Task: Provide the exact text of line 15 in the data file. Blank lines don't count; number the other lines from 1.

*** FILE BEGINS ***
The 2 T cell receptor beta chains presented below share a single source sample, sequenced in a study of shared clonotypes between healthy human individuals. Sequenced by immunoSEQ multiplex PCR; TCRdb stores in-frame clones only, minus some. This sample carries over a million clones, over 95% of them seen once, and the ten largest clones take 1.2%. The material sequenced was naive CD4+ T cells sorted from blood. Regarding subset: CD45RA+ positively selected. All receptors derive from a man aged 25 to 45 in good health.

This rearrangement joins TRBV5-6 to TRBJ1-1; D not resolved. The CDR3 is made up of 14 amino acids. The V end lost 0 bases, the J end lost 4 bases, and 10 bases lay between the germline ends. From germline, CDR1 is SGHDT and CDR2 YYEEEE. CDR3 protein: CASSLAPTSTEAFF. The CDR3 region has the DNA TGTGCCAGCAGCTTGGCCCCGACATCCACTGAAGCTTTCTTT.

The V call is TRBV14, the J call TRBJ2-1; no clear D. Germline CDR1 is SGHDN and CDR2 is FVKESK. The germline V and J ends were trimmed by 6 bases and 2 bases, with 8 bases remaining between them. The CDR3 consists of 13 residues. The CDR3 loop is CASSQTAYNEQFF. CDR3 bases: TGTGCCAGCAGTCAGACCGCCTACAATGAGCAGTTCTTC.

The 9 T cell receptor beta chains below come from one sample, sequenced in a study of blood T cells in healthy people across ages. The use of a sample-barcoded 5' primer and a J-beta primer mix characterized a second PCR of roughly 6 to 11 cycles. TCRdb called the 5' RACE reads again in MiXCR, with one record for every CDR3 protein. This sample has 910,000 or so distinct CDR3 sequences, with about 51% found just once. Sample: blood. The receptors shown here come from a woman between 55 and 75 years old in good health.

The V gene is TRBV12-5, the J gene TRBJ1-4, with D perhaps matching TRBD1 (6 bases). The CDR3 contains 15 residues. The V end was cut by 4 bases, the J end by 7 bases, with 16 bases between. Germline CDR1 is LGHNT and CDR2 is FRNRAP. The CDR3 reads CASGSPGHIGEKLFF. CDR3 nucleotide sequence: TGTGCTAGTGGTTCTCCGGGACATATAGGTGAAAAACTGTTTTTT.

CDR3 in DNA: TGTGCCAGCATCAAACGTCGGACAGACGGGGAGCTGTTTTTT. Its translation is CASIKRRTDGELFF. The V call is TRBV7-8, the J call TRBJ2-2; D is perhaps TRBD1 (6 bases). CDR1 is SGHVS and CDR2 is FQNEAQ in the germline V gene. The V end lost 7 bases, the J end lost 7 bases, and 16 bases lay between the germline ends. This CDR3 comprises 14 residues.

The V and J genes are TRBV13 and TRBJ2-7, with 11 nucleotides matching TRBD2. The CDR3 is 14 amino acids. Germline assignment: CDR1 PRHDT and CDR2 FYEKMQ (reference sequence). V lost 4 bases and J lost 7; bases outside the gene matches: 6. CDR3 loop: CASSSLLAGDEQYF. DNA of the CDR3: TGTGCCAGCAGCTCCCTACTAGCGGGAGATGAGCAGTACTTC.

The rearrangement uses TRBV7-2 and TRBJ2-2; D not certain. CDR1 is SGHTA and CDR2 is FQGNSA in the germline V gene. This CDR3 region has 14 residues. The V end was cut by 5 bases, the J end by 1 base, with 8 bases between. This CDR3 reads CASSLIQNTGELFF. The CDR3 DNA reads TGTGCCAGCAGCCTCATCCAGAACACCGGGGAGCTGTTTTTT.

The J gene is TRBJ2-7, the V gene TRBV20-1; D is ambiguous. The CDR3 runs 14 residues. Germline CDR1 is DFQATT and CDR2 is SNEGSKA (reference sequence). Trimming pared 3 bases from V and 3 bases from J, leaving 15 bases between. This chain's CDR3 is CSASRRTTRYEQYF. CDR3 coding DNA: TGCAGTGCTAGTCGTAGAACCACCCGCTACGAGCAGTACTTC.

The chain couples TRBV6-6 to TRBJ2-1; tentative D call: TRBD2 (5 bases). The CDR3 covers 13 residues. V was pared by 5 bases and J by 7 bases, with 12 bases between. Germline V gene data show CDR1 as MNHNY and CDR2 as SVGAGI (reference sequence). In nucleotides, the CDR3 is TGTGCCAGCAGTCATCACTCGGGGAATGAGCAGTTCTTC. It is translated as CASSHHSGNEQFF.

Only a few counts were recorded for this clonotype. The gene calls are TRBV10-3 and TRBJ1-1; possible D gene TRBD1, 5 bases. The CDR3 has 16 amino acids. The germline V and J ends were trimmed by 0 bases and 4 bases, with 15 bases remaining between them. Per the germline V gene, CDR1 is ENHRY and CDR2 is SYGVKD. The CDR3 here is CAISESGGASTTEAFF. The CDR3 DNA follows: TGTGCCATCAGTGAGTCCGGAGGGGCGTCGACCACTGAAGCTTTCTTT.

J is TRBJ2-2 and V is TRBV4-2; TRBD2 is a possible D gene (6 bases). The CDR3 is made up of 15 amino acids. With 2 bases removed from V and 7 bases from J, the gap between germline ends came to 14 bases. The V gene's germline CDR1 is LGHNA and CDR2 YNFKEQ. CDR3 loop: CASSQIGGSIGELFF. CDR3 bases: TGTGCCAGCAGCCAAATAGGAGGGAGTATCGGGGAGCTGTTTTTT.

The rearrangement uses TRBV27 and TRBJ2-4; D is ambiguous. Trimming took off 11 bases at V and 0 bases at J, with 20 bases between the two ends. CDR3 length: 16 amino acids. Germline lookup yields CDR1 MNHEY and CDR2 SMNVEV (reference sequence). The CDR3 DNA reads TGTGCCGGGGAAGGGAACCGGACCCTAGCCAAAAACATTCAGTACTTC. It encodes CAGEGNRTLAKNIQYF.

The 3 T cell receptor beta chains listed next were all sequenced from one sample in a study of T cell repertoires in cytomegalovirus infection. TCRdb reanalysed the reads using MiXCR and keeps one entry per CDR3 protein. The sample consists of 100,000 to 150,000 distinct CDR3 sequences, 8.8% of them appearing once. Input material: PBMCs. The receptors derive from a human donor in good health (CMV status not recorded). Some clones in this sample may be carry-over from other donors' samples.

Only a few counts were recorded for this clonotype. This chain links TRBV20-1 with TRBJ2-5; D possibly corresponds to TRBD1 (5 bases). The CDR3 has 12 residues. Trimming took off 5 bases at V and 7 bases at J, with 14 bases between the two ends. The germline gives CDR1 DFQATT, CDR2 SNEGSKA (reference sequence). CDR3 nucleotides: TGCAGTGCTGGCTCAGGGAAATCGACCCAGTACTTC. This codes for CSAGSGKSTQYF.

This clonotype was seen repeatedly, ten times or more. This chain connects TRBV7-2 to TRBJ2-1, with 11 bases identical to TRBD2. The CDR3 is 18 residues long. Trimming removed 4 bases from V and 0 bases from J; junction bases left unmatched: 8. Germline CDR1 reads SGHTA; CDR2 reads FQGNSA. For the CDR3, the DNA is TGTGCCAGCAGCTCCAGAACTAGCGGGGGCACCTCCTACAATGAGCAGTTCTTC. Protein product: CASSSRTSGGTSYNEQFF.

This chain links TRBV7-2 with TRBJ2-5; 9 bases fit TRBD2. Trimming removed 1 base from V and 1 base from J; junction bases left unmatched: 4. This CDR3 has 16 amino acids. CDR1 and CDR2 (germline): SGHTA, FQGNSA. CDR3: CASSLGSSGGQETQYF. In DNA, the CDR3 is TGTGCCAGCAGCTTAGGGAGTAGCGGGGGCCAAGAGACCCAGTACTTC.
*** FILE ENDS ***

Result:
Only a few counts were recorded for this clonotype. This chain links TRBV20-1 with TRBJ2-5; D possibly corresponds to TRBD1 (5 bases). The CDR3 has 12 residues. Trimming took off 5 bases at V and 7 bases at J, with 14 bases between the two ends. The germline gives CDR1 DFQATT, CDR2 SNEGSKA (reference sequence). CDR3 nucleotides: TGCAGTGCTGGCTCAGGGAAATCGACCCAGTACTTC. This codes for CSAGSGKSTQYF.